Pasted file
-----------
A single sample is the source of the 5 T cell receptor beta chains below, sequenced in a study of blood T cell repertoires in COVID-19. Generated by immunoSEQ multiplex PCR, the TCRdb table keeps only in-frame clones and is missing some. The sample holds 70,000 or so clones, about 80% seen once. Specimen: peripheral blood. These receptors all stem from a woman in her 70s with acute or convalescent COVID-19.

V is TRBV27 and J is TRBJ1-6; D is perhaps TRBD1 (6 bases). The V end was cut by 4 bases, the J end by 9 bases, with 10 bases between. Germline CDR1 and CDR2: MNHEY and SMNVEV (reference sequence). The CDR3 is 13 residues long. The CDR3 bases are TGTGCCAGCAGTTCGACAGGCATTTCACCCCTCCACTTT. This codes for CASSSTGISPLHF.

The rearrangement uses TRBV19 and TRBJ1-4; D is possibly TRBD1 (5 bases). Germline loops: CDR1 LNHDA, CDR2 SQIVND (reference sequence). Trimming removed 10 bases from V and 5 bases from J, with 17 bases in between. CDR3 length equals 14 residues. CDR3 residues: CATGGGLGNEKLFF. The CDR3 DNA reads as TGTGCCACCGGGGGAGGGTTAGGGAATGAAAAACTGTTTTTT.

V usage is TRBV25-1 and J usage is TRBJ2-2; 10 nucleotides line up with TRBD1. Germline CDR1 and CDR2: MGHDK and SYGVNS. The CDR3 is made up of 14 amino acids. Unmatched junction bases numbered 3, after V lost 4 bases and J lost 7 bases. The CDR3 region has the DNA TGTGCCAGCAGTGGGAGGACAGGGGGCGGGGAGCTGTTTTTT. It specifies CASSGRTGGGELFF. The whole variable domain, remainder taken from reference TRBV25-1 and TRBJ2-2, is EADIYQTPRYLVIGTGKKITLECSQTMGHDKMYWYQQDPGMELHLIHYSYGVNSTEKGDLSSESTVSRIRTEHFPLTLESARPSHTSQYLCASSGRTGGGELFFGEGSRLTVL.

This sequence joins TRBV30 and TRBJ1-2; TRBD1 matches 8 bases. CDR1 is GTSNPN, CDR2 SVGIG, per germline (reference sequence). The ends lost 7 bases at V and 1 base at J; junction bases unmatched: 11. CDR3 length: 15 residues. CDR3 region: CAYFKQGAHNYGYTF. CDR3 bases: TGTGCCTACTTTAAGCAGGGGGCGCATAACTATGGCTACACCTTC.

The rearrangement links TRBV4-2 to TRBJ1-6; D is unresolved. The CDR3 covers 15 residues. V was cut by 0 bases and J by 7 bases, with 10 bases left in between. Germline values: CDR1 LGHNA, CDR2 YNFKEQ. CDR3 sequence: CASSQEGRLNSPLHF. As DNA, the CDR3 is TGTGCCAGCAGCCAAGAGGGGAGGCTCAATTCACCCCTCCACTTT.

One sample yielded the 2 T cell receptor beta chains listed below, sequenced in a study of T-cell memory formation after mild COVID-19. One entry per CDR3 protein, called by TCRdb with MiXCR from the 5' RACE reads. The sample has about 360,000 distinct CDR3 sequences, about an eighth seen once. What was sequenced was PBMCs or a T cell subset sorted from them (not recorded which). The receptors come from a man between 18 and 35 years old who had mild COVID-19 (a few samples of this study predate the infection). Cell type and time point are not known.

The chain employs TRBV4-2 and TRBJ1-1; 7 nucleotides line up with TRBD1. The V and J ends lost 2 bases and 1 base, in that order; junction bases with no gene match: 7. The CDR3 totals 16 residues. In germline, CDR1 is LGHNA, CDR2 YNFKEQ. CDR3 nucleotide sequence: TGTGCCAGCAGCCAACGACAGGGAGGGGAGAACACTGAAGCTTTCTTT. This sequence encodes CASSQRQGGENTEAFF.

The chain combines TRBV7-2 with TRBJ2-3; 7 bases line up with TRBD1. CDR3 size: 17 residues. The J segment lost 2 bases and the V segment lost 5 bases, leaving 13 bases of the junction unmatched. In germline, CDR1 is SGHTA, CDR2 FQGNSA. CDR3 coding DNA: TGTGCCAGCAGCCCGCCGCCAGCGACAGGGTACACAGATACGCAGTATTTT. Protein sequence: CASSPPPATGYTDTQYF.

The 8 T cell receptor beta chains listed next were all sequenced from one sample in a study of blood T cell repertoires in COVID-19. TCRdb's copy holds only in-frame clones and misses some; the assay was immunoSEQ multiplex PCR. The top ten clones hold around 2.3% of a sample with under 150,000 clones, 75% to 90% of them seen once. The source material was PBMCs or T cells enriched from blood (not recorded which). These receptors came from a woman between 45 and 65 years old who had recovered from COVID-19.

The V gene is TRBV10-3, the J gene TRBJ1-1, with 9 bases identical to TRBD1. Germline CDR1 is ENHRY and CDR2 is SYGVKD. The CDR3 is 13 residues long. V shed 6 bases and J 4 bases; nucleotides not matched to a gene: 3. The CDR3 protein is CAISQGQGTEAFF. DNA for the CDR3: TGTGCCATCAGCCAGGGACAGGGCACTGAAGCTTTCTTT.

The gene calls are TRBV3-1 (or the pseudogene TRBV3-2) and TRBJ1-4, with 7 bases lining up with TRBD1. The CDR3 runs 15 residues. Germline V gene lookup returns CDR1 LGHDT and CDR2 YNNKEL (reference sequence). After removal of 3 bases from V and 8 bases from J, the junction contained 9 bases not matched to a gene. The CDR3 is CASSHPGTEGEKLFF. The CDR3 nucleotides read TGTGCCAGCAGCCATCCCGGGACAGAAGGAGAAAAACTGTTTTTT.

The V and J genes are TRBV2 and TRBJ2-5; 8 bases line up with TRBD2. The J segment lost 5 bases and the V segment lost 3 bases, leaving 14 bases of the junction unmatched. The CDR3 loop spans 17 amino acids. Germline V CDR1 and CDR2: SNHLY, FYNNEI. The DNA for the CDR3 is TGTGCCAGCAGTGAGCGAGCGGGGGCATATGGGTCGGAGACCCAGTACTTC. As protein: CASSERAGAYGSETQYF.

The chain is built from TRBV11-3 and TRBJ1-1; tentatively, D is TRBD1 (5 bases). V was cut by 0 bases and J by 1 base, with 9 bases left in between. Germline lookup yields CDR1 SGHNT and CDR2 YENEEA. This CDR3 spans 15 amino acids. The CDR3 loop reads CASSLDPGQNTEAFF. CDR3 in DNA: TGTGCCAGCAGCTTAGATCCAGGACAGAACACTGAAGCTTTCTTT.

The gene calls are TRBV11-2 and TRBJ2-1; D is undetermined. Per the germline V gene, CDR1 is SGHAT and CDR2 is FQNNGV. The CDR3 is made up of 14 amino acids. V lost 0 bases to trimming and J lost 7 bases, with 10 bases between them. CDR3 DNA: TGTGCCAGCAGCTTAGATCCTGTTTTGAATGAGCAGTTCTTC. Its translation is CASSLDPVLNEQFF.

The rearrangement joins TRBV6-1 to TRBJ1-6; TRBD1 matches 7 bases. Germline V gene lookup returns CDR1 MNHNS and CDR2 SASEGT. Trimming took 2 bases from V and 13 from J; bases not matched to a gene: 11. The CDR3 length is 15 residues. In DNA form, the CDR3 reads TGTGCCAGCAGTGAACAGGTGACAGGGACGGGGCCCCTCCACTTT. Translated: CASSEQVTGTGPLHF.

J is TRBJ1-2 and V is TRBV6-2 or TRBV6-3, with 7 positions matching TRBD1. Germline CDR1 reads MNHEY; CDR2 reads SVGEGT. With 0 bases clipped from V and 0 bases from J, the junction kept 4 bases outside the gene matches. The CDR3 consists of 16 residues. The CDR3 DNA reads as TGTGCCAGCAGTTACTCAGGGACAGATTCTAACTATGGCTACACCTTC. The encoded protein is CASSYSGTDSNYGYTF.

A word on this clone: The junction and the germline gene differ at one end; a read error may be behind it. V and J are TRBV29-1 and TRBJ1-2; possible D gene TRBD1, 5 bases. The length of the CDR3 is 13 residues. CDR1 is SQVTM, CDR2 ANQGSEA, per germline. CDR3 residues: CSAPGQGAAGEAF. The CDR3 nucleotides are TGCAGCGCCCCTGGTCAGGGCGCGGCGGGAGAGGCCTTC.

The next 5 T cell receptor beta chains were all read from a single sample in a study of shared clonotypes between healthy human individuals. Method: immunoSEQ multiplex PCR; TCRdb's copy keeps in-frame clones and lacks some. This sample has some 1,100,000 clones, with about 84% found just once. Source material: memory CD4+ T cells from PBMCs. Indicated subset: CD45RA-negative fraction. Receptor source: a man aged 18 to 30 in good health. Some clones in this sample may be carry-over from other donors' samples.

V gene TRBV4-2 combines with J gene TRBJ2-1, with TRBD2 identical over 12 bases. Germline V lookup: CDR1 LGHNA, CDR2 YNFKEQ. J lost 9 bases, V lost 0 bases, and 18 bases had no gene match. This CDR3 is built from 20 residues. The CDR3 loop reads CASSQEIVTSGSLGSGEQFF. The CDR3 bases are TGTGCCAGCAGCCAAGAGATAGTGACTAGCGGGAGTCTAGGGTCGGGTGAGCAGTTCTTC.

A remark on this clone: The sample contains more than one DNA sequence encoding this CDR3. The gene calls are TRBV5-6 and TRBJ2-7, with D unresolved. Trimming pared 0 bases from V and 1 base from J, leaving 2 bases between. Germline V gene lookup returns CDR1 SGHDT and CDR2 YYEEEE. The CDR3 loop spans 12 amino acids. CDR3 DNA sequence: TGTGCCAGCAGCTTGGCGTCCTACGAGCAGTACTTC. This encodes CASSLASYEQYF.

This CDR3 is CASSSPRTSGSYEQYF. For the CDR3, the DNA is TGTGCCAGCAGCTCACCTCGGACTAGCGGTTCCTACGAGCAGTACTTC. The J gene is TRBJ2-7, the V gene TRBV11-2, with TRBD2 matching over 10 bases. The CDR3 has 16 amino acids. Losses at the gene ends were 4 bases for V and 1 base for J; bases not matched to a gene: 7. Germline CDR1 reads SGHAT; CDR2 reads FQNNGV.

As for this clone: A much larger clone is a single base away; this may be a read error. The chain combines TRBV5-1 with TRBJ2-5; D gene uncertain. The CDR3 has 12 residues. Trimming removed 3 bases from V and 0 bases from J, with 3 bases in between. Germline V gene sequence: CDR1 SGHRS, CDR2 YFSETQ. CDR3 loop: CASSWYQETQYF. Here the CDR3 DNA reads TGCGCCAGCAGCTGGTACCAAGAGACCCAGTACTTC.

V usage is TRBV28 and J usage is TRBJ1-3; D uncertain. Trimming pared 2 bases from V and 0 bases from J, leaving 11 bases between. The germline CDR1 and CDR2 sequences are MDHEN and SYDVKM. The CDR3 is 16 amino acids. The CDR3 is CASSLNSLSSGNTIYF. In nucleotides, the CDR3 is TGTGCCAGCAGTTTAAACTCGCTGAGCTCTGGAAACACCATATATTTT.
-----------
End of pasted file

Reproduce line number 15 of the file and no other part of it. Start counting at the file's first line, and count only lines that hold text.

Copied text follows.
The gene calls are TRBV11-2 and TRBJ2-1; D is undetermined. Per the germline V gene, CDR1 is SGHAT and CDR2 is FQNNGV. The CDR3 is made up of 14 amino acids. V lost 0 bases to trimming and J lost 7 bases, with 10 bases between them. CDR3 DNA: TGTGCCAGCAGCTTAGATCCTGTTTTGAATGAGCAGTTCTTC. Its translation is CASSLDPVLNEQFF.